To me the key thing Ives and Shelley are saying here is the need to develop a ‘non-awareness’ strategy.  We don’t want the athlete to pay attention on the task while it is in progress.  [Note: this may not be applied across all exercises and session but we are offering it to the reader as a tool to accelerate learning where appropriate]
Focus from the athlete will typically be internalised and given to feelings of range of motion, control of the load, bracing, breathing and alignment. However it has been argued (Wulf et al., 2000) that internalised focus results in poorer learning of motor skills and that external focus should be given to cues, equipment (e.g., golf club) or movement effect (where the ball goes). Similarly Ives and Shelley (2003) advocate against athletes focusing on themselves – i.e. looking in a mirror – but would rather have mental effort directed towards strategies and cues relevant to sports specific performance.


Weights room example

How about paying attention to the bar path in a clean, or the benefit of just giving the athlete the cue of sit down on to the box and stand up on a squat to focus their attention on the box rather than themselves????


In a later section we will talk about the use of sports skills being incorporated with the physical task to really help with this movement non-awareness!

Movement Variability


When the athlete has more variability they learn more adaptability and in the end the skill is more robust. When athletes are free to generate their own movement solutions during practice they learn more adaptability when faced with novel performance situations, which may be particularly important for higher-level performers. As such, functional training within an appropriate psychophysical environment provides a setting to exploit movement variability as a mechanism to enhance an athlete’s adaptability, creativity, and spontaneity— all of which can be argued to be hallmarks of the best performances in sport.”




Now we have introduced the need for directed mental effort, attention, intent and movement variability we can introduce the application of these aspects into a coaching framework involving discovery learning.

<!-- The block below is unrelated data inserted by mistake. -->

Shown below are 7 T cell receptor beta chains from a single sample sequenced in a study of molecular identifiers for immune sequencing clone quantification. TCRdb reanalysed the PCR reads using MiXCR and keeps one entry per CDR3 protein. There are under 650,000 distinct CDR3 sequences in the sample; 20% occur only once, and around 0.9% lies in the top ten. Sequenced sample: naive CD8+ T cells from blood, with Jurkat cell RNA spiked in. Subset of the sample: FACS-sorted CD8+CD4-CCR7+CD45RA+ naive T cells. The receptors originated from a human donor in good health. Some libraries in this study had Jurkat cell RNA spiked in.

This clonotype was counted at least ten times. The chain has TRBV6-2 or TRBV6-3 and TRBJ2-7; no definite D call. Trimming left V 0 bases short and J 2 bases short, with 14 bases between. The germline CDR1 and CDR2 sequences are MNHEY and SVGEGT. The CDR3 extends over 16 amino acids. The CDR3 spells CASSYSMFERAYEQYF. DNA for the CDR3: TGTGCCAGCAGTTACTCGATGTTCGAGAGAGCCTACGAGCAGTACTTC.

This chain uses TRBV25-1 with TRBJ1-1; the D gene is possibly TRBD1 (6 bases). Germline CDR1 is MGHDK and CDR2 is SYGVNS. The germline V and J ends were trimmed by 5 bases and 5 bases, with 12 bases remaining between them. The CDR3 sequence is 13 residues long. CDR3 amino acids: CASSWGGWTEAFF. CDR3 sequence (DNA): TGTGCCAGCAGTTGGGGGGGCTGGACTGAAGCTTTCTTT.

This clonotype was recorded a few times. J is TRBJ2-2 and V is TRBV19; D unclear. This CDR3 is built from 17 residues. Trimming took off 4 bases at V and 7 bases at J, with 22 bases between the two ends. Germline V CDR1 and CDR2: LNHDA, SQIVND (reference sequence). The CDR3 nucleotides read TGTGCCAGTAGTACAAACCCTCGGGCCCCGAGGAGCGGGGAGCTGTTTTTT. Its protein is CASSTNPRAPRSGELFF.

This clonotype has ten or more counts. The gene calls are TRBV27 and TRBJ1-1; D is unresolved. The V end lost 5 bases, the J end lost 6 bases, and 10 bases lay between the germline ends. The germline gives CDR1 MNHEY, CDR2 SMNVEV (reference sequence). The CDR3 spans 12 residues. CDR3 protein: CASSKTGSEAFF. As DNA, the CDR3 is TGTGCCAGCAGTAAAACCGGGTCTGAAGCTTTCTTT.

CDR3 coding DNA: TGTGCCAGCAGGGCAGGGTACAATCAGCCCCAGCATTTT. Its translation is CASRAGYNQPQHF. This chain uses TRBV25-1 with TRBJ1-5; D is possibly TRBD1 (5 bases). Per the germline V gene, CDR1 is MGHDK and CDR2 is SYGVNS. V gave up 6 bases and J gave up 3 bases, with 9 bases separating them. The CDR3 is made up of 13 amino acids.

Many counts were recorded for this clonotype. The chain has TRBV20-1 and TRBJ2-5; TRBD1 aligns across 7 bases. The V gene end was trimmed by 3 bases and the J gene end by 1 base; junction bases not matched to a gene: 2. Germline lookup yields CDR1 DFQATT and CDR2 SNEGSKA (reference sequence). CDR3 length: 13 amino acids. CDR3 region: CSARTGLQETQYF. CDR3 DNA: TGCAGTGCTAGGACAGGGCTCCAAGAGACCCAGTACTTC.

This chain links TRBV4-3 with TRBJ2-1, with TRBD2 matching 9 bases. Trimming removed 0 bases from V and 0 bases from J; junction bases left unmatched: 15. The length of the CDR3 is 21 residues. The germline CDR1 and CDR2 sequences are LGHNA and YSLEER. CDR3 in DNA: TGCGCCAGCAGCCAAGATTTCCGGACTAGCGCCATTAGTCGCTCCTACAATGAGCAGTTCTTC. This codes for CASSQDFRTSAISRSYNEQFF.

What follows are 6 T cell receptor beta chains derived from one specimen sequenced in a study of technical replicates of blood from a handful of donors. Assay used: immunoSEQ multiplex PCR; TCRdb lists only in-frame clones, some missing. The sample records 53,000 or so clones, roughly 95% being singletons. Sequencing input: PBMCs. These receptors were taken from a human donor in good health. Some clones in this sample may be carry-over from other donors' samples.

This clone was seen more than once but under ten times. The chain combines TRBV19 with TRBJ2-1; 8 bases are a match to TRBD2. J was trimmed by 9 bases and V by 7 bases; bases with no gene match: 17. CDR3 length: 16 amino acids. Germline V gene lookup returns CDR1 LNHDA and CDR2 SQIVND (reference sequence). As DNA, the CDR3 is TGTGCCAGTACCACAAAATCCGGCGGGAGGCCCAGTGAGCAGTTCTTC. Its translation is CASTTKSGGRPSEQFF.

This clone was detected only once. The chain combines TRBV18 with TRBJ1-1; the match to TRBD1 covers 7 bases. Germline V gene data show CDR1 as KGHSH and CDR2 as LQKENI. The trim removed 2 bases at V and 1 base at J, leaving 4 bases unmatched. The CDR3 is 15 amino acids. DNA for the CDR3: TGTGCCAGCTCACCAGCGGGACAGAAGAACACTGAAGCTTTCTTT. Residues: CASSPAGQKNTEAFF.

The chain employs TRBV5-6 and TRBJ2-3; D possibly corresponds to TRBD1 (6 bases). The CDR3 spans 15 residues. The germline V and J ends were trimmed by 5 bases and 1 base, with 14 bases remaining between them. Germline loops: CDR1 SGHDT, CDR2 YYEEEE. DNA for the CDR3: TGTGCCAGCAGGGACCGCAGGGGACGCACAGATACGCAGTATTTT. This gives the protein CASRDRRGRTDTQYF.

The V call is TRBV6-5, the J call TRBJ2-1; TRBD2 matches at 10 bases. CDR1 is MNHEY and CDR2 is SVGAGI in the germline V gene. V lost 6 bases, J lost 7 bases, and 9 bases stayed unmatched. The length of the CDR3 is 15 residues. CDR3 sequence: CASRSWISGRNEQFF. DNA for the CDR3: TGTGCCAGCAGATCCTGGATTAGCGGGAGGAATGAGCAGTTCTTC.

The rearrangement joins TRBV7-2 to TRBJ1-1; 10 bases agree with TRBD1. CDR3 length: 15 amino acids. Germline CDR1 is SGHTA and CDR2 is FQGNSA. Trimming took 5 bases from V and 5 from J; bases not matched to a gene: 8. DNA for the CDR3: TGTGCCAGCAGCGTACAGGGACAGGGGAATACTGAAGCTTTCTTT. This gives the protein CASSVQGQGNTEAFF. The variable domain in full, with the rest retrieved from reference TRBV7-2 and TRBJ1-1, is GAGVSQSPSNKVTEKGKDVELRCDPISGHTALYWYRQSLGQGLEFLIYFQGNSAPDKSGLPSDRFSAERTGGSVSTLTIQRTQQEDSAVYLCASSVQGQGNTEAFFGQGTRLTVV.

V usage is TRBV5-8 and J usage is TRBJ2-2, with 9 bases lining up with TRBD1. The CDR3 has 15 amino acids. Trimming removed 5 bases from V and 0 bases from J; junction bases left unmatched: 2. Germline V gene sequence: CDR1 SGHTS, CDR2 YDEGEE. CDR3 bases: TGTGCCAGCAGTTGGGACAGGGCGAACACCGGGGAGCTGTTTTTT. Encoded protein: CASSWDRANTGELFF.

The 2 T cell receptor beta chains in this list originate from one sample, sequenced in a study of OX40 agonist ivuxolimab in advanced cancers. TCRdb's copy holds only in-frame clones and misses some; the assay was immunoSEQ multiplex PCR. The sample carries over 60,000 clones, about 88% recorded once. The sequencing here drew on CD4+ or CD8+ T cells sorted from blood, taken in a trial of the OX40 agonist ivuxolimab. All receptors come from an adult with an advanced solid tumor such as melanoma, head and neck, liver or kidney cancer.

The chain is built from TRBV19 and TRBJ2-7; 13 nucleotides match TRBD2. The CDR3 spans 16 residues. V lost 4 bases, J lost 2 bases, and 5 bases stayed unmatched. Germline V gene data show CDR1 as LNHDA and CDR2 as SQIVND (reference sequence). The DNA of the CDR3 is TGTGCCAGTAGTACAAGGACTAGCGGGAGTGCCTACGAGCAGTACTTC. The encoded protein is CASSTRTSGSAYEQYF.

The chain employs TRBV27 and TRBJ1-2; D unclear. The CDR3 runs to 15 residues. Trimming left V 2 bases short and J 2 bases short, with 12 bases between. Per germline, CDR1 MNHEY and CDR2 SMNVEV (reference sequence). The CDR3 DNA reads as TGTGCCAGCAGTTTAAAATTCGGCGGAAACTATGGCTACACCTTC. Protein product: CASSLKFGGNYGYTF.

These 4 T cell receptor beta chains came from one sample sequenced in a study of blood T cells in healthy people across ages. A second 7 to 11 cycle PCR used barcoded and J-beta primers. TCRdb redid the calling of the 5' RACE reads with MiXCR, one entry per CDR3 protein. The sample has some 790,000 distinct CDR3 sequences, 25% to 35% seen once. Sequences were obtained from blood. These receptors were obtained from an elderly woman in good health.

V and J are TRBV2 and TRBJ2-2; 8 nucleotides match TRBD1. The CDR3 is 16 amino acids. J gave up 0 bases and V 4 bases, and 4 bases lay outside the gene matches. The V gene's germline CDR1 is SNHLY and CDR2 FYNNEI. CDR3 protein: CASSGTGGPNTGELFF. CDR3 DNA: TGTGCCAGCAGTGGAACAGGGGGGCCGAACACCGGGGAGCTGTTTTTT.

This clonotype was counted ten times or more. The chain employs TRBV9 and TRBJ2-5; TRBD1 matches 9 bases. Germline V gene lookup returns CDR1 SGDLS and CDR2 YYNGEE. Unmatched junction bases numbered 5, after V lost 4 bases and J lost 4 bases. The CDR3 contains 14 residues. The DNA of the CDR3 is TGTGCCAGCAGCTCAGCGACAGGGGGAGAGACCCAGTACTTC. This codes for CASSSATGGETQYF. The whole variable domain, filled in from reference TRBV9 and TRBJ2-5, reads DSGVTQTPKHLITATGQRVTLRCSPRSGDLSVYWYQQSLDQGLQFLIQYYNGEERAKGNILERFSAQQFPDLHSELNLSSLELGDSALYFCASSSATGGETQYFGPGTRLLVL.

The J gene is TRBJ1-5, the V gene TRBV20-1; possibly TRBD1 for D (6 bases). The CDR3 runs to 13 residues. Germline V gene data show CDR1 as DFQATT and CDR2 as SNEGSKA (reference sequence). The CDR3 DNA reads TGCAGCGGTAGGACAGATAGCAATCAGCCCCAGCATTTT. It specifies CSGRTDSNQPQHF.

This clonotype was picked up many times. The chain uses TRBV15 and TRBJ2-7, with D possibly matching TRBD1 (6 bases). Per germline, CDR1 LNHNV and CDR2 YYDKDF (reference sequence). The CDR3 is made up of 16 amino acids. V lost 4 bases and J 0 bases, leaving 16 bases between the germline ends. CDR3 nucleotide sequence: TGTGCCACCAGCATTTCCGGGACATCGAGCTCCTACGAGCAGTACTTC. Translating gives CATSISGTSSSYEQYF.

Discovery Learning is about learners solving for themselves how and what movements to make given the SITUATIONAL CONSTRAINTS imposed upon them. We will discover below that the constraints are key aspects we can control to influence the performance of the task. This becomes especially important when we are dealing with more advanced learners whose skilled are more developed.

Working with Beginners

In the case of working with beginners or any situation when we are introducing a new skill to an athlete we could look at giving minimal coaching technical feedback and simply letting the athlete come up with the solution.   They will bring their own inherent variability to the party because they are learning to coordinate their body.
Ives and Shelvey (2003) say:  

”To illustrate for functional training, we suggest that athletes not be told to perform weight training exercises with specific techniques. The athlete, within the bounds of safety, should be free to explore the exercises and become aware of their own movement effects and perceptual outcomes.  Rigorously defining ‘proper’ form and the use of mechanical stabilization and anti cheating aids excessively constrain athletes’ exploration and problem-solving movements, and bear little resemblance to that which occurs during athletic performances. With no instruction, however, the athlete may search endlessly for a proper movement solution.


Athletes may learn poor movements and adopt bad habits. The coach or trainer can guide the athlete by providing purposeful intent, ideas about where to focus attention, and clues to key perceptual cues.  In this fashion, athletes are able to resolve problems and begin to understand the nature of movement on their own, and determine optimal solutions for themselves.”

In summary we can view the role of the coach as guiding the athlete to optimal performance through giving them a clear instruction on the intent we are looking for, and a few attentional cues BUT letting them solve the movement problem!



Working with more Advanced athletes


Now for more advanced athletes where a basic motor pattern is already learnt and there is less variability in the skill then there is a danger that the athlete can get stuck in the motions of doing the reps with less engagement.  Here we can introduce the next level of complexity by building in constraints to re-introduce movement variability that was previously now not present.


clean and press mixture



Weight room example


SKILL: clean and press
INTENT: I want you to lift that weight from the floor to above your head with your arms straight, 10 times.
ATTENTION: keep the bar close to your body
CONSTRAINTS: (Environmental) Use of different equipment- barbell, kettlebell, sandbag, single arm, double arm etc, jump onto a box, land in a split stance.